TOKYO—Officials and market participants agree that the Bank of Japan ought to do more to beat deflation, but they are divided over whether the central bank’s policy-setting board members have to do so this week.
Economic data offer plenty of reasons for easing at the central bank’s two-day meeting, which concludes Thursday. The economy is at risk of shrinking in the second quarter because of earthquakes that shook southern Japan recently. Inflation—including energy—is stuck near zero, while inflation expectations are by some measures the weakest in three years. Wage growth has slowed and the yen has strengthened.
All of that runs counter to Bank of Japan Gov. Haruhiko Kuroda’s three-year-old campaign to deliver 2% inflation and put Japan on a steady growth path. His latest gambit, a Jan. 29 decision to introduce negative interest rates on some commercial bank deposits at the central bank, hasn’t delivered results so far.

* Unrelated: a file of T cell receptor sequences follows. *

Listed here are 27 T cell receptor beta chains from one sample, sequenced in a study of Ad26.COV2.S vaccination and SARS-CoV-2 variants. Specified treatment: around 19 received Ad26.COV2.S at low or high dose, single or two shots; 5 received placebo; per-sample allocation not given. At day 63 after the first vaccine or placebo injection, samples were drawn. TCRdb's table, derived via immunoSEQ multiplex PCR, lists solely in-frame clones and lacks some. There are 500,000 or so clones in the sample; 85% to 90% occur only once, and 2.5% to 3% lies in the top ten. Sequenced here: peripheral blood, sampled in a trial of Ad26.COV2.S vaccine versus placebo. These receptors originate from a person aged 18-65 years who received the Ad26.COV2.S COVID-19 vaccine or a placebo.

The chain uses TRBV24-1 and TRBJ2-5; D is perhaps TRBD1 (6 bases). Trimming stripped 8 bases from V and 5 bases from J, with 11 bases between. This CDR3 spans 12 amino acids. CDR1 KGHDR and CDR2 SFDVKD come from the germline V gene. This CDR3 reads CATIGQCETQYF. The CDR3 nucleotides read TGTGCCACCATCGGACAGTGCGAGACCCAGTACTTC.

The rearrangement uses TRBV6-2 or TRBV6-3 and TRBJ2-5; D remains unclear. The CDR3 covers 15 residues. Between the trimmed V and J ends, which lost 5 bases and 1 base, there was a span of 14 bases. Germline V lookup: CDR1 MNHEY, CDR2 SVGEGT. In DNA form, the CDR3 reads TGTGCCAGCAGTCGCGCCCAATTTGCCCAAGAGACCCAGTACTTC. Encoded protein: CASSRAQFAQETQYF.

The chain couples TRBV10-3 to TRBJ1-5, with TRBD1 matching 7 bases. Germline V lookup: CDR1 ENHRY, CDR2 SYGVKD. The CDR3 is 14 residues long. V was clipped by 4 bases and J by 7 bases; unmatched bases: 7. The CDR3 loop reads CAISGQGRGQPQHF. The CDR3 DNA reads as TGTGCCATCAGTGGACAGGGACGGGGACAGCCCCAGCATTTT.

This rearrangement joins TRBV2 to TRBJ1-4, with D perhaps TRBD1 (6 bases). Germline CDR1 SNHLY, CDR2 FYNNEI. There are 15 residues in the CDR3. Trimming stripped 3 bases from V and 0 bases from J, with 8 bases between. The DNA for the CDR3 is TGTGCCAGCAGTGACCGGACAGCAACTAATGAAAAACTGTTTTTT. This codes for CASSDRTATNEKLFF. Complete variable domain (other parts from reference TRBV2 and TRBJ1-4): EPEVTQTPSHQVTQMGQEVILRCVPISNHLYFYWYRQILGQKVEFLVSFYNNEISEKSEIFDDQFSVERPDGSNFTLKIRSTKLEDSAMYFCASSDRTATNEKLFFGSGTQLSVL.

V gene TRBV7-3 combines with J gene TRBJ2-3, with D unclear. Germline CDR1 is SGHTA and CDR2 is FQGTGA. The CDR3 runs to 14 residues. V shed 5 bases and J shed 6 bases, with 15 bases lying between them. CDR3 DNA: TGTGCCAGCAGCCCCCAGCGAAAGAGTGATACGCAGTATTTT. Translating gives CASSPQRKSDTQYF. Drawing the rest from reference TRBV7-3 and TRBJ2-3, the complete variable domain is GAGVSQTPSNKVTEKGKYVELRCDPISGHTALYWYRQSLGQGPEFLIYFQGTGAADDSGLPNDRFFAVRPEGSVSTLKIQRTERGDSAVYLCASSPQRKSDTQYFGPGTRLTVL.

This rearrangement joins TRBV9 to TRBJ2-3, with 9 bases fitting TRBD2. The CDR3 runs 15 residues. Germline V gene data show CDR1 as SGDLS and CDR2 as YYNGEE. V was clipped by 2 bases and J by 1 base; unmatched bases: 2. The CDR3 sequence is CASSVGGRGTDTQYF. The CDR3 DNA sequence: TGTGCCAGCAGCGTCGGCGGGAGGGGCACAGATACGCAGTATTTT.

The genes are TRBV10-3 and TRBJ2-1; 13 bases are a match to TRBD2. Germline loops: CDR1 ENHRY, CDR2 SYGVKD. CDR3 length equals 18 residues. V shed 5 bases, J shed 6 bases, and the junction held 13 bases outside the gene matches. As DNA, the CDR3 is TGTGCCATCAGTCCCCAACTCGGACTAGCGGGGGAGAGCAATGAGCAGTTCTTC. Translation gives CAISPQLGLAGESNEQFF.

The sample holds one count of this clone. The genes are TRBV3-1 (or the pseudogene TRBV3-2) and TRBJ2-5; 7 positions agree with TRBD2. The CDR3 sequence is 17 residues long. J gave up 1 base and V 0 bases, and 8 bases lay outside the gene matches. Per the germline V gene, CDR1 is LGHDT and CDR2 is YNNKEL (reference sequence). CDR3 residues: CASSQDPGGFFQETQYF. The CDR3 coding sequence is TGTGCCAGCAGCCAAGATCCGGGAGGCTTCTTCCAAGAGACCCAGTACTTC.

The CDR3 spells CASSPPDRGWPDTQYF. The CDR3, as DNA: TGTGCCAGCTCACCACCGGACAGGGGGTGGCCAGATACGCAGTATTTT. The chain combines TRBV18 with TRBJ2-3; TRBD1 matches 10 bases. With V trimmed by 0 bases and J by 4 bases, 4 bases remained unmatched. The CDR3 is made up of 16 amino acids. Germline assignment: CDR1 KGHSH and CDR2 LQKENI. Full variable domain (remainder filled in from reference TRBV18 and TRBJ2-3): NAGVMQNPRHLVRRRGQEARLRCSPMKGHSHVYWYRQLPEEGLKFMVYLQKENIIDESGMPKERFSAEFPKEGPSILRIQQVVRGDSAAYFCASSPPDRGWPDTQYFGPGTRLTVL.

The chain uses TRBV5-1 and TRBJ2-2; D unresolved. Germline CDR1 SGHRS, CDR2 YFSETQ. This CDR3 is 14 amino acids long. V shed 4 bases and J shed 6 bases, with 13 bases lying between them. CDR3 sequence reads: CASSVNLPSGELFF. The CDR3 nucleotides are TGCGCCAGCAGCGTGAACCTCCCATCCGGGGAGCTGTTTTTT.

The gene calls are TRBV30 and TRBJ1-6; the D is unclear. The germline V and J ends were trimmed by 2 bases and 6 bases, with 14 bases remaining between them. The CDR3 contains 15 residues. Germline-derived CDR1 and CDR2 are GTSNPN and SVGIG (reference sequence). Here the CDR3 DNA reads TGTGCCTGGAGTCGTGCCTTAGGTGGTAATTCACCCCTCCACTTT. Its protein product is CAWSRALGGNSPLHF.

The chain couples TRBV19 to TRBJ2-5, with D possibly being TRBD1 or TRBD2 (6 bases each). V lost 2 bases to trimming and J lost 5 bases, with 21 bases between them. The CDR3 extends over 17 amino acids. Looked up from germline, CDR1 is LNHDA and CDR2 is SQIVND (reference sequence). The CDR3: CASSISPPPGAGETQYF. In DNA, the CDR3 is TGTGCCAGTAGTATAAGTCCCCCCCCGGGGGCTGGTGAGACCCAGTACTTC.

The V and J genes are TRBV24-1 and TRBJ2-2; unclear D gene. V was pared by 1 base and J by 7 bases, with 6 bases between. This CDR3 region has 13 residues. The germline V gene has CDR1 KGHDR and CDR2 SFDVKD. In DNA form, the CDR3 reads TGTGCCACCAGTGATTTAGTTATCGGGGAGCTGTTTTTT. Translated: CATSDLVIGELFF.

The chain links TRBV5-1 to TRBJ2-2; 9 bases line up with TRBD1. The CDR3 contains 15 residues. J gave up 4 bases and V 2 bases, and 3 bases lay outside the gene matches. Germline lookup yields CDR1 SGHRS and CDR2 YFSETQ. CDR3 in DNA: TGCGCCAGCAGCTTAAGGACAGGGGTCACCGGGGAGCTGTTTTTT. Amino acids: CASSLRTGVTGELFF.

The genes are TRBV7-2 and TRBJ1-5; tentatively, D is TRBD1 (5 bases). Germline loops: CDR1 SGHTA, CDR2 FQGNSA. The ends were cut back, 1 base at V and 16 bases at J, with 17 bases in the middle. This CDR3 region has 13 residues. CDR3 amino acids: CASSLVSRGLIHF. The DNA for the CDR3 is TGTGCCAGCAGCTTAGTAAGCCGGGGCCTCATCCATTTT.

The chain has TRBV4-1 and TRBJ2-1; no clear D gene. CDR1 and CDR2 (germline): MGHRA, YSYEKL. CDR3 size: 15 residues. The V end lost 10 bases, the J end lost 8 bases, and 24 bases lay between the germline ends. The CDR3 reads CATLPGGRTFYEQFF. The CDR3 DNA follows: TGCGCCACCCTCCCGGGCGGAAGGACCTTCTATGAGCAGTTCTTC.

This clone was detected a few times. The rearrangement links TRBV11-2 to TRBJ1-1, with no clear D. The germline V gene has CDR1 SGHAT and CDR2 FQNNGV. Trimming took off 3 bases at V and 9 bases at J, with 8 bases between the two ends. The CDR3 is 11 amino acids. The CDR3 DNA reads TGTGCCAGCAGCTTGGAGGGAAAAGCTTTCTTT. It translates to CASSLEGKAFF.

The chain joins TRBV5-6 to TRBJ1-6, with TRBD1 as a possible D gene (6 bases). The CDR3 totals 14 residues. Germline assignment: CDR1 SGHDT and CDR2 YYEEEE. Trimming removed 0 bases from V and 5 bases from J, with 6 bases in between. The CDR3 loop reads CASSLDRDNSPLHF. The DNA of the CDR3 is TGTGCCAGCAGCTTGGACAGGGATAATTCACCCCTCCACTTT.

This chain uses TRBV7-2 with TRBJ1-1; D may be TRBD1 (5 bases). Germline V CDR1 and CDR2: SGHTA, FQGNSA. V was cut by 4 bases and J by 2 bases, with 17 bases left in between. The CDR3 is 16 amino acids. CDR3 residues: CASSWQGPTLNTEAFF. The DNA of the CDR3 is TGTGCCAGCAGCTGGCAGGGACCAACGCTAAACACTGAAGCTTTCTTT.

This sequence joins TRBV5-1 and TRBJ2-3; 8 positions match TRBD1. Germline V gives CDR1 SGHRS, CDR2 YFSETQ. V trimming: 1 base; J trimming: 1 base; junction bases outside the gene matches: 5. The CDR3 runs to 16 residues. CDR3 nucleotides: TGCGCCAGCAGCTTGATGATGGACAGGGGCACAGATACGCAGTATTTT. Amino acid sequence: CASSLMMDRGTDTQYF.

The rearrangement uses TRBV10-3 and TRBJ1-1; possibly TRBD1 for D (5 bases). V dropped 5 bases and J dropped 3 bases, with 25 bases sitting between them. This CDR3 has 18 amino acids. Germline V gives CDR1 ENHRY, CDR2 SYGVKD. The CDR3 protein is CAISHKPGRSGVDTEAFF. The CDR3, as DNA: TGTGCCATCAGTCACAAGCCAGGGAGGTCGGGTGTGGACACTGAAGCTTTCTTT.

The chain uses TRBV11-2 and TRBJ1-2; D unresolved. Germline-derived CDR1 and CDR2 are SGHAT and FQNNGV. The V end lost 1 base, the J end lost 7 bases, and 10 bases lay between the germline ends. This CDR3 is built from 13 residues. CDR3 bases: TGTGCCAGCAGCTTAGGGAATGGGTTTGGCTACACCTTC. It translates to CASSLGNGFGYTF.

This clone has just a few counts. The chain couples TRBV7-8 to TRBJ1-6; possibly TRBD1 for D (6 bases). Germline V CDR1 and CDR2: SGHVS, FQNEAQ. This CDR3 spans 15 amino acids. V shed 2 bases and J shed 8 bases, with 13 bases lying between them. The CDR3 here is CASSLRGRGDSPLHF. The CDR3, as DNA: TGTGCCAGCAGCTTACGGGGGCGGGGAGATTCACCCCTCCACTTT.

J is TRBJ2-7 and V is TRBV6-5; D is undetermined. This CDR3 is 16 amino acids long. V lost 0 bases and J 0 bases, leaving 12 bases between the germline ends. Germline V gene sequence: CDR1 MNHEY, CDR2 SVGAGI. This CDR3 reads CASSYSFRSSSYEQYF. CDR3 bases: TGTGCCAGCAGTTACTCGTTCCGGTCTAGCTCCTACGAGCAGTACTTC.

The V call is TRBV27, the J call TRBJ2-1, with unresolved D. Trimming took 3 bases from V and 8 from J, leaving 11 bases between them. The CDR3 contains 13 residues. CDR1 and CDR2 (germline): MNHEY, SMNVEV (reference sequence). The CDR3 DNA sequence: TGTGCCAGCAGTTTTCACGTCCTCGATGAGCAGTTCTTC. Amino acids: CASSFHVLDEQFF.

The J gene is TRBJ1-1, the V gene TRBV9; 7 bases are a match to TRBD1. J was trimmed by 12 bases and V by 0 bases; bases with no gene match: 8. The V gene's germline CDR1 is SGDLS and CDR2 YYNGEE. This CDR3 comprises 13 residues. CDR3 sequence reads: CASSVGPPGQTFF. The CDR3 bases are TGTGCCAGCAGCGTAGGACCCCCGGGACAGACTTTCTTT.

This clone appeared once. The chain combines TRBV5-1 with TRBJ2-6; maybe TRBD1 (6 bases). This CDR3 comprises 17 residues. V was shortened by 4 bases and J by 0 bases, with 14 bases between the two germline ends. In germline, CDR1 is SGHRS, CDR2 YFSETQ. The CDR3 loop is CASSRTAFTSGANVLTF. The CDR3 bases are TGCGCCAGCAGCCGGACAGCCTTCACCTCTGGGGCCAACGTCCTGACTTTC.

Officials recognize the challenge. At least five of the BOJ’s nine policy-setting board members think that at the coming meeting, the bank should push back its forecast date for achieving its 2% inflation target, according to people close to the bank. The current forecast calls for 2% to be reached between April 2017 and September 2017. The target date has already been pushed back three times in the past year.